Robots are popping up at corporations, campuses, shopping malls and airports.
But at a gas station?
A San Francisco Shell station has a robot as extra security for those at the pumps.
A robot serves as a security guard at a Shell Station at 8th and Market streets in San Francisco. The robot has four cameras, and rolls at 3 mph, about the same pace as a person walking. It continually scans and records. July 16, 2018
“I’m waiting for Robocop to come out anytime and say you’re under arrest,” joked customer Traci Lim, who was taking cell phone video of the robot as she filled up.
Lim and other patrons at the SoMa station are amused, perplexed and curious.
“What’s that for anyway?” asked another customer, watching the dome shaped device spin and pace within a 6-7 foot space.
“I haven’t seen it do anything but what it’s doing right now, hiding, that’s security I guess, ” said customer Tommy Anderson, “not if it talks to you, says ‘Hey how you doing, you’re not supposed to be on this property, please move, then it would be doing something.”
The robot has four cameras, each aimed a different direction, to capture multiple angles.
“If I see him bust somebody, tackle a shoplifter, then I’ll be impressed,” smiled customer Derrick Sorenson, “but until then, watching it spin in circles, I’m just scratching my head.”
The high-tech crime stopper won’t be chasing anyone down. Top speed is 3 mph, about the same pace as a person walking.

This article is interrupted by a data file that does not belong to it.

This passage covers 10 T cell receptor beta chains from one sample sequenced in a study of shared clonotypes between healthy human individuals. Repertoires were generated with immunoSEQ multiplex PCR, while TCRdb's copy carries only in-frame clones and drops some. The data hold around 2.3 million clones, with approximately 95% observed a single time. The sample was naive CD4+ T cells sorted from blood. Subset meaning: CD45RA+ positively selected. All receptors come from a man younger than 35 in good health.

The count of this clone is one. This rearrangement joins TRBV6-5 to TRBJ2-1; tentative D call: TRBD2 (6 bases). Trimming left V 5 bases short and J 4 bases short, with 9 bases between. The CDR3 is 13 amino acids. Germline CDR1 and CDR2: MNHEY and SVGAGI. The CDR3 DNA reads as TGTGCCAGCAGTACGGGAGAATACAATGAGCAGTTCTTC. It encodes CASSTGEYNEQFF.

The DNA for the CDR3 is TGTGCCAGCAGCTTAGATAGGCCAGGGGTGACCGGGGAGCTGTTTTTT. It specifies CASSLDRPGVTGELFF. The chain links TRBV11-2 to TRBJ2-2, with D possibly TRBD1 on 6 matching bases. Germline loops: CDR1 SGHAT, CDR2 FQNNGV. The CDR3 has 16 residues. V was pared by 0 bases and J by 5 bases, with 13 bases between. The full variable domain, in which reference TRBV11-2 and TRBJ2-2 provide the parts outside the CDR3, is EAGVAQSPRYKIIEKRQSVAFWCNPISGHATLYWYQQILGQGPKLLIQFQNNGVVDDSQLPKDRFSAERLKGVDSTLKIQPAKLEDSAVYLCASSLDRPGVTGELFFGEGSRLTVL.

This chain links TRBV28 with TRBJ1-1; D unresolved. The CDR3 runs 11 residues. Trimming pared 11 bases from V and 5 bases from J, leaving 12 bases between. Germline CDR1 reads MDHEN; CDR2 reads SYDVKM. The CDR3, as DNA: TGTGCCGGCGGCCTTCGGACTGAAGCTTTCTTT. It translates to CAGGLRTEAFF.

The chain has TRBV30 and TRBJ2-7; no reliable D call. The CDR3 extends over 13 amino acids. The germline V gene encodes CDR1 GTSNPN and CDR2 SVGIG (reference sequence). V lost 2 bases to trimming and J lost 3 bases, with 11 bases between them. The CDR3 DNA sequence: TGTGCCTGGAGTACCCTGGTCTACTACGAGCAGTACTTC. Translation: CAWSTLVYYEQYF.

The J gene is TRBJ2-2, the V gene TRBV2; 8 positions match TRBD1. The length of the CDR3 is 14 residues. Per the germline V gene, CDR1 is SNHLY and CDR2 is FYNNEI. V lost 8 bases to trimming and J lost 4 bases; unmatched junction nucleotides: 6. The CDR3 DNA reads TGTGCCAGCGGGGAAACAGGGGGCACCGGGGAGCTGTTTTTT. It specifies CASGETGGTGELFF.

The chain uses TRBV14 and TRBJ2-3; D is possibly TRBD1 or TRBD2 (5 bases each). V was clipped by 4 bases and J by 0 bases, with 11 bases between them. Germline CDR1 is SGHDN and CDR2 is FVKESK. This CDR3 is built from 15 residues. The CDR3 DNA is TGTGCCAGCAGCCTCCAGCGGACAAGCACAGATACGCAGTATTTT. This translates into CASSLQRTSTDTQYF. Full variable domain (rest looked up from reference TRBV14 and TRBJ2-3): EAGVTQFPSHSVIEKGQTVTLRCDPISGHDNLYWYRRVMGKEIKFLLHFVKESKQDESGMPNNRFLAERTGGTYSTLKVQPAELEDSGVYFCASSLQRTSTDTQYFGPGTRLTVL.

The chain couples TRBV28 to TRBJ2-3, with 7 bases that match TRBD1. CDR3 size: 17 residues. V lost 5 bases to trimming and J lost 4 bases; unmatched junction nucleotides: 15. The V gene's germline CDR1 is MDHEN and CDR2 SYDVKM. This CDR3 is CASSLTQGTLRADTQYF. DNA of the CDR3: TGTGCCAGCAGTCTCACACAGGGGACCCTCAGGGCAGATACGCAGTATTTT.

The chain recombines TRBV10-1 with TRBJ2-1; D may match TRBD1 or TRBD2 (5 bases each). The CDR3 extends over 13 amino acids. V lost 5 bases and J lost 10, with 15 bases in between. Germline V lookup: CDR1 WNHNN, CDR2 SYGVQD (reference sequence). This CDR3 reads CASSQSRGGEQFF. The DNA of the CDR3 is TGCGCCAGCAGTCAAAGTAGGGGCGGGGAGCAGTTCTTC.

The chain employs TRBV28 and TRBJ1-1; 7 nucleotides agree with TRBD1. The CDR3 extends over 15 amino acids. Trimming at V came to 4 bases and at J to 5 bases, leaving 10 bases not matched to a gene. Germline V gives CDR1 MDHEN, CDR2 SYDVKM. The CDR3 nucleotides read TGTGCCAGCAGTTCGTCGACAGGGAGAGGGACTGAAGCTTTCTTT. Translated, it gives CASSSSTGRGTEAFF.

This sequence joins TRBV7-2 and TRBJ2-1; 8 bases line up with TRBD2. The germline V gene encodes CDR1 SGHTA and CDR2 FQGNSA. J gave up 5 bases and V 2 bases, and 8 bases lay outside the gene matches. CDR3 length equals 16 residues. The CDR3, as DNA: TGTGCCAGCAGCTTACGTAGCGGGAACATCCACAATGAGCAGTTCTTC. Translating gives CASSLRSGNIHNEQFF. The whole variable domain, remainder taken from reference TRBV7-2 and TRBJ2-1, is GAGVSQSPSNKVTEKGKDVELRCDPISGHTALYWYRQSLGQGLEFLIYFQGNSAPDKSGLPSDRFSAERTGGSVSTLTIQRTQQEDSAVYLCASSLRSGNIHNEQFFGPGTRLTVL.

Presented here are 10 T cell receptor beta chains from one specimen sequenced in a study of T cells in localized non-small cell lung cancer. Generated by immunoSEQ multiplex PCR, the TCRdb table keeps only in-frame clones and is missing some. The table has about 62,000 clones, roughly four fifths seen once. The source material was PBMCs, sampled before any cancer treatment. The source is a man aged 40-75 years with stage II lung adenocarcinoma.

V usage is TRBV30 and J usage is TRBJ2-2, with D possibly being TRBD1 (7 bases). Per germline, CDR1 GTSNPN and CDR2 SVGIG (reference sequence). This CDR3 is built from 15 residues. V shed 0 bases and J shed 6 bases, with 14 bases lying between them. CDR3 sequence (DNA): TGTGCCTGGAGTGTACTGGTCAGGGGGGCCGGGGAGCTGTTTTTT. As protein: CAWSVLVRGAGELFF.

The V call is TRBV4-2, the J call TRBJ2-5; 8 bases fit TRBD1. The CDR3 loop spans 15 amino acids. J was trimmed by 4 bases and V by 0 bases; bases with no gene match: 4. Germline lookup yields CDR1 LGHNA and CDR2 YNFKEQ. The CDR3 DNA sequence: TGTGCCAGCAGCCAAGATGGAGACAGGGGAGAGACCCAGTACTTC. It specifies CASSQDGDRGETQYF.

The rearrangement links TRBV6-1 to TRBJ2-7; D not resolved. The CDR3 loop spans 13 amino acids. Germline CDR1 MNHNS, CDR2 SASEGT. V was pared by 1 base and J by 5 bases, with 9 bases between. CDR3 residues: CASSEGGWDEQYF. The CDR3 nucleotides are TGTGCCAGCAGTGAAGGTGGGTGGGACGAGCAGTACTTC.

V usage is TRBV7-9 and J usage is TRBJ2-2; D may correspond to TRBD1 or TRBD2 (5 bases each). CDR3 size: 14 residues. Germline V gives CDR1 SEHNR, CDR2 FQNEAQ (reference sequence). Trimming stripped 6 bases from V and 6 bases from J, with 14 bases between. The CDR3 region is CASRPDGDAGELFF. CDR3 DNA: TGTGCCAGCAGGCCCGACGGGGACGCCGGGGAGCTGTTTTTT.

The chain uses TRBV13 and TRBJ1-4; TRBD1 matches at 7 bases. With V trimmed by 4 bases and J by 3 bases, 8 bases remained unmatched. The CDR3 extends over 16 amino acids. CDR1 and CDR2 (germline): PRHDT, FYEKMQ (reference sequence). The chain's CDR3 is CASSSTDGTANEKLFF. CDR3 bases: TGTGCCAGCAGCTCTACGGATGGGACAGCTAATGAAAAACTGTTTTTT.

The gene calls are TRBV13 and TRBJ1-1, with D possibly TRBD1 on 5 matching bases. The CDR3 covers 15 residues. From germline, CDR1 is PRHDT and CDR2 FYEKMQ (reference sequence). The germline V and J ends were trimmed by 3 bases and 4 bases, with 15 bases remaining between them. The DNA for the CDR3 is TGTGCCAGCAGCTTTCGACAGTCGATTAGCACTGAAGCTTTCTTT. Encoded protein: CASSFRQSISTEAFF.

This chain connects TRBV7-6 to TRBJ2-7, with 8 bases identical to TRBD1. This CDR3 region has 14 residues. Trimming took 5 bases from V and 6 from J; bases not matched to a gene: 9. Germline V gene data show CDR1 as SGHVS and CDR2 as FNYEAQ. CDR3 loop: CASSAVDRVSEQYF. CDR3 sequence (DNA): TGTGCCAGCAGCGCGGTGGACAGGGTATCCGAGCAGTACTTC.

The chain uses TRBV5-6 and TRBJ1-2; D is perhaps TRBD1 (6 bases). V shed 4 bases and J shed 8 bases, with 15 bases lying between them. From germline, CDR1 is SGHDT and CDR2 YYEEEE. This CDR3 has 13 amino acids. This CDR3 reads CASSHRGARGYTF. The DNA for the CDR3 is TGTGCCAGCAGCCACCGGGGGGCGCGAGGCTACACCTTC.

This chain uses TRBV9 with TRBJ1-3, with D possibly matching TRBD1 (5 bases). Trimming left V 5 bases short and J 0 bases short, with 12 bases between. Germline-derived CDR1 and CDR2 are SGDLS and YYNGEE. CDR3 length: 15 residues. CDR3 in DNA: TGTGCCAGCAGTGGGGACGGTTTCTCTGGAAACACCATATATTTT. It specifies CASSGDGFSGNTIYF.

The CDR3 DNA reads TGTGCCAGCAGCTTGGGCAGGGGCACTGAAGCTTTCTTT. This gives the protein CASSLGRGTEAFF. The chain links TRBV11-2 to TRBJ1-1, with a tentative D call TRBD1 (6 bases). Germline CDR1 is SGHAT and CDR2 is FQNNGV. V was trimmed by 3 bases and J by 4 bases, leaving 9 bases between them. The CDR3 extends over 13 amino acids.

But it is continuously scanning and recording, in its pod-shaped shell, which is 3 feet wide, 5 feet tall, and weighs 400 pounds.
“Customers are confused because they’ve never seen a robot like this before,” said clerk Nibyat Kefyalew. “And we’re all confused too because we’ve ever seen a robot like this either.”
Employees didn’t know, and the station owner wasn’t present, to explain why a gas station laden with security cameras, needs a robot.
But the location, at 8th and Harrison streets, does see its share of assault, auto break-ins and theft
And the robot can call police, which a regular camera can’t do.
“The company website says it can track 300 license plates in a minute, ” said neighbor Brian King, “and it can track cell phone information too.”
King’s apartment is one floor above the gas station, and he has set up a live-stream of the robot’s activity and reaction to it.
“People are both thrilled and terrified to see it, “said King, noting that watchers on the web are speculating about how long the bot will last before it’s brutalized by those who don’t like the “big brother” aspect.
“It’s still unscathed, no graffiti on it, and no other stuff either, it’s doing well,” said King, “and nobody has peed on that specific gas station wall for awhile, so that’s also good!”
King says the robot has speakers, but only emitted sounds last Friday, its first night, and those were deafening.
“Waaaaaaaargh…. like this weird synthesizer noise,” he described.
Clerks didn’t know how to turn it off.
“I ended up tweeting at the company that makes the robot and they ended up remotely turning off the noise. So I think they’re in charge,” said King.
If there were a serious crime, someone would presumably take the wheel again.
“Someone steals my car, they’ve got the person on film, they’ve got the license plate and that way it’s safe, ” said Traci Lim, finishing her photos of the robot. “Welcome to the future, it’s here, it’s definitely here!”